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Watching Chris Dailey win the national championship (as a player)

Here’s what we learned about the longtime UConn assistant coach and her playing days.

Chris Dailey (31) celebrates the 1982 AIAW championship with her Rutgers teammtes.
Woo-Rah Productions

For the last 34 seasons, Chris Dailey has worked closely with Geno Auriemma to build UConn women’s basketall into the dynasty it is today. Together, they’ve won over 1,000 games, 51 conference championships and 11 national titles.

But Dailey does have one trophy that Auriemma can’t claim: a 1982 AIAW championship with the Rutgers Lady Knights. The AIAW was the predecessor to the NCAA for women’s sports and that year was the first time the NCAA sponsored a women’s basketball championship. So it was the last year of the AIAW Tournament.

In that game, Dailey and Rutgers defeated Texas 83-77. However, the game was never shown on television and the footage from it has never been made public. Until this weekend when the entire game was posted on YouTube on Saturday as part of a promotion for an upcoming documentary on the team.

Dailey averaged 3.1 points on 35.5 percent shooting along with 2.6 rebounds per game as a senior. During her sophomore year, she led the team with a 51.6 field goal percentage. While one game isn’t a great barometer for anyone’s entire career, here’s what we learned about CD as a college basketball player.

Setting the scene

The title game was held at the Palestra in Philadelphia. Rutgers is clad in bright red uniforms while Texas wears white with orange trim. Both sides have sleeves on their jersey.

The video cuts in during player introductions with an audio overlay of the radio broadcast. Chris Dailey stands in the center of the court, greeting her teammates as they get their name called.

This CD looks much different than the one UConn fans are used to. She has long, brown hair instead of her short, blonde hair. She’s a co-captain and a starting forward for Rutgers, wearing No. 31 and a knee pad on her right leg.

The game

Rutgers wins the tip and starts with the ball, going left-to-right. On the first possession, Dailey posts up on the low block before drifting around on the far side of the key — a spot she’ll spend much of her time on offense.

Down the other end, Dailey sets up in one of the low spots in Rutgers’ 3-2 zone. Texas drives towards the basket and she steps up, arms straight in the air to contest the shot. The ball clangs off the rim and the Lady Knights are off and running the other way.

As a senior, Dailey’s role is similar to what Kyla Irwin did for the Huskies’ this past season: a little bit of everything to help the team. Dailey sets screens, opens up areas on the court for her teammates and looks to get the ball to someone else quickly whenever she touches it.

By unofficial count (stats are not readily available from this game), Dailey only takes two shots, both of which come off her own offensive rebounds. Even when she has a decent look from the elbow, Dailey never even sets eyes on the rim. She’s always looking to pass.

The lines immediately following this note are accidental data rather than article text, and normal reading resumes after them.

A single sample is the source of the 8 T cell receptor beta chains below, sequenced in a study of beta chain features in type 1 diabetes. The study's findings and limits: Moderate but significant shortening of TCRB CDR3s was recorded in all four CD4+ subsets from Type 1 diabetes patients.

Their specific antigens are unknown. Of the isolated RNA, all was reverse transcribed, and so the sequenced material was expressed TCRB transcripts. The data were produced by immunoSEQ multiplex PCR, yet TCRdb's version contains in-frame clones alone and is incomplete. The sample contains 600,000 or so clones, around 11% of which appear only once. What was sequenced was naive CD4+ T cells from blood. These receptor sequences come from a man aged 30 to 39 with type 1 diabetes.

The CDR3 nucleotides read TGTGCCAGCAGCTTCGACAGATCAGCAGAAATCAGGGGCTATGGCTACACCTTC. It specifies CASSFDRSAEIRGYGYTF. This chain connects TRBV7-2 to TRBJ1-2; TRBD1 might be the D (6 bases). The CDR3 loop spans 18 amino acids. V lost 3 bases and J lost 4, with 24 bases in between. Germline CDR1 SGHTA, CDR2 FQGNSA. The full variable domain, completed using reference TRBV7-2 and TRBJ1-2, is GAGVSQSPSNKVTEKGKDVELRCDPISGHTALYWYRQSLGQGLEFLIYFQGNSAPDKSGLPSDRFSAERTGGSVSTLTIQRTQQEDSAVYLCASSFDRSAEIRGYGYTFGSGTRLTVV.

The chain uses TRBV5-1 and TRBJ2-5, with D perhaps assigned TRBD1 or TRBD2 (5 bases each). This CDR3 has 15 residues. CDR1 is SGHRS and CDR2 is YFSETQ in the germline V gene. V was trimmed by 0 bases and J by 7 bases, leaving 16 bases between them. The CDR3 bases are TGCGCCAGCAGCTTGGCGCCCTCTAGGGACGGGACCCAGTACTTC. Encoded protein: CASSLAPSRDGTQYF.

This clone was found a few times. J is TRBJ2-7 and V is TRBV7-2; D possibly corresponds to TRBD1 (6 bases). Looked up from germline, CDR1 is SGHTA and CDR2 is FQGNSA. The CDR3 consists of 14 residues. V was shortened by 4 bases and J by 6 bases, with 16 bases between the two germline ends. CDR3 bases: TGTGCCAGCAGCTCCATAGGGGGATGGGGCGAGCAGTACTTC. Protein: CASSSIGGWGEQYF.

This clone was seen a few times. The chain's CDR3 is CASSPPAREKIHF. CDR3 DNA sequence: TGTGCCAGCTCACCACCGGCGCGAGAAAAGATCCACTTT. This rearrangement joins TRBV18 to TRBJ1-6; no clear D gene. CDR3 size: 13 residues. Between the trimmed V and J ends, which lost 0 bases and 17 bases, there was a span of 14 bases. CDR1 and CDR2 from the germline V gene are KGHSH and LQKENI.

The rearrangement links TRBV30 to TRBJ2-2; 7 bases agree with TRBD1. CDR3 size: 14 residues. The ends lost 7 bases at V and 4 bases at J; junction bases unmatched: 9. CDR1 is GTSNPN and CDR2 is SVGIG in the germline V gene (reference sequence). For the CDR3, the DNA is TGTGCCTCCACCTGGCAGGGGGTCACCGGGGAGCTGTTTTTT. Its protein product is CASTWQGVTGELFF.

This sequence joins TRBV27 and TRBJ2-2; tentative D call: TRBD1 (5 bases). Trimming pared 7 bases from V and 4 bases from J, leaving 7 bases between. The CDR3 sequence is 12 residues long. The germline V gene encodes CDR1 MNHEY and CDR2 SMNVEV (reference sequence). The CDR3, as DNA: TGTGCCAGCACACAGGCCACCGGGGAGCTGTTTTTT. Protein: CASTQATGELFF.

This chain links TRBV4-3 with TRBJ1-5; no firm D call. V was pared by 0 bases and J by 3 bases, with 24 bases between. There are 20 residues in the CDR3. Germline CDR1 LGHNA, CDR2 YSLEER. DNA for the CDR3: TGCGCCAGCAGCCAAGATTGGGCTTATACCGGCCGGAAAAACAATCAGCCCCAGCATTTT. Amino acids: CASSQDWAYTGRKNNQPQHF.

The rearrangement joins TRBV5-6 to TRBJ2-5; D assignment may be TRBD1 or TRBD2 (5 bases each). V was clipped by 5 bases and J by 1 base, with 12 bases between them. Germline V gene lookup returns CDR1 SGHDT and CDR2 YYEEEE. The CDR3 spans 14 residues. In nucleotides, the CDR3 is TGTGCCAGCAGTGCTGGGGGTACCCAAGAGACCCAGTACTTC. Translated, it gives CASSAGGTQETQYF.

But the glass is where Dailey makes her living. Whenever the ball goes up, she immediately finds a body and boxes out. Even if she’s not in great position, Dailey fights to get around the defender and to the ball.

She spends most of this game in foul trouble thanks to some awful officiating, the play above included. Somehow, with every player under the basket reaching for the ball, Dailey gets whistled for a foul there.

With a handful of bigs in the rotation, Dailey sits on the bench a good portion of the first half (though the exact time is unclear since there’s no clock on the screen).

Despite being quiet early in the game, she doesn’t waste much time making an impact after she returns. Dailey grabs two offensive rebounds in short succession and while she can’t convert any points for herself, she manages to keep the possessions alive for Rutgers.

The second half, surprisingly, begins with another tip-off. Dailey snatches the ball and the final 20 minutes are underway.

Because of the aforementioned foul trouble, Dailey is on the bench for long stretches of the second half. However, she remains one of the most active and vocal players on the sideline and is always the first one to meet her teammates on the floor after a timeout is called.

Dailey eventually fouled out on a questionable blocking call when a Texas player barely made contact with her while driving towards the basket. Most of the calls against her were soft, ticky-tack fouls but the fifth and final was particularly egregious.

It wouldn’t matter, though. Rutgers held on and came away with an upset victory over Texas, claiming the final AIAW championship by a final score of 83-77.

After the immediate celebration after the buzzer soudned at midcourt, the entire team gathered under the basket for the all-important net cutting ceremony. It was the first time Dailey climbed the ladder to claim a piece of nylon but certainly not the last.

Soon after, Dailey and her fellow captain June Olkowski received the final AIAW national championship trophy and hoisted it with their teammates.

Looking back on her time in college, it’s easy to see how Dailey ended up as a coach. She wasn’t the most talented player on the floor but she did whatever her team needed. When fouls forced Dailey to the sideline, she remained engaged in the game and constantly rallied her teammates.

Today, Dailey’s most well known for being the associate head coach at UConn, and the driving force behind the mentality that has brought so much success to the program. Though the AIAW title came over a full decade before she arrived in Storrs, there’s no question it was a formative experience for Dailey and helped lay one of the first bricks in the culture that has helped the Huskies become one of the top teams in the sport, year in and year out.

You can watch the full game here.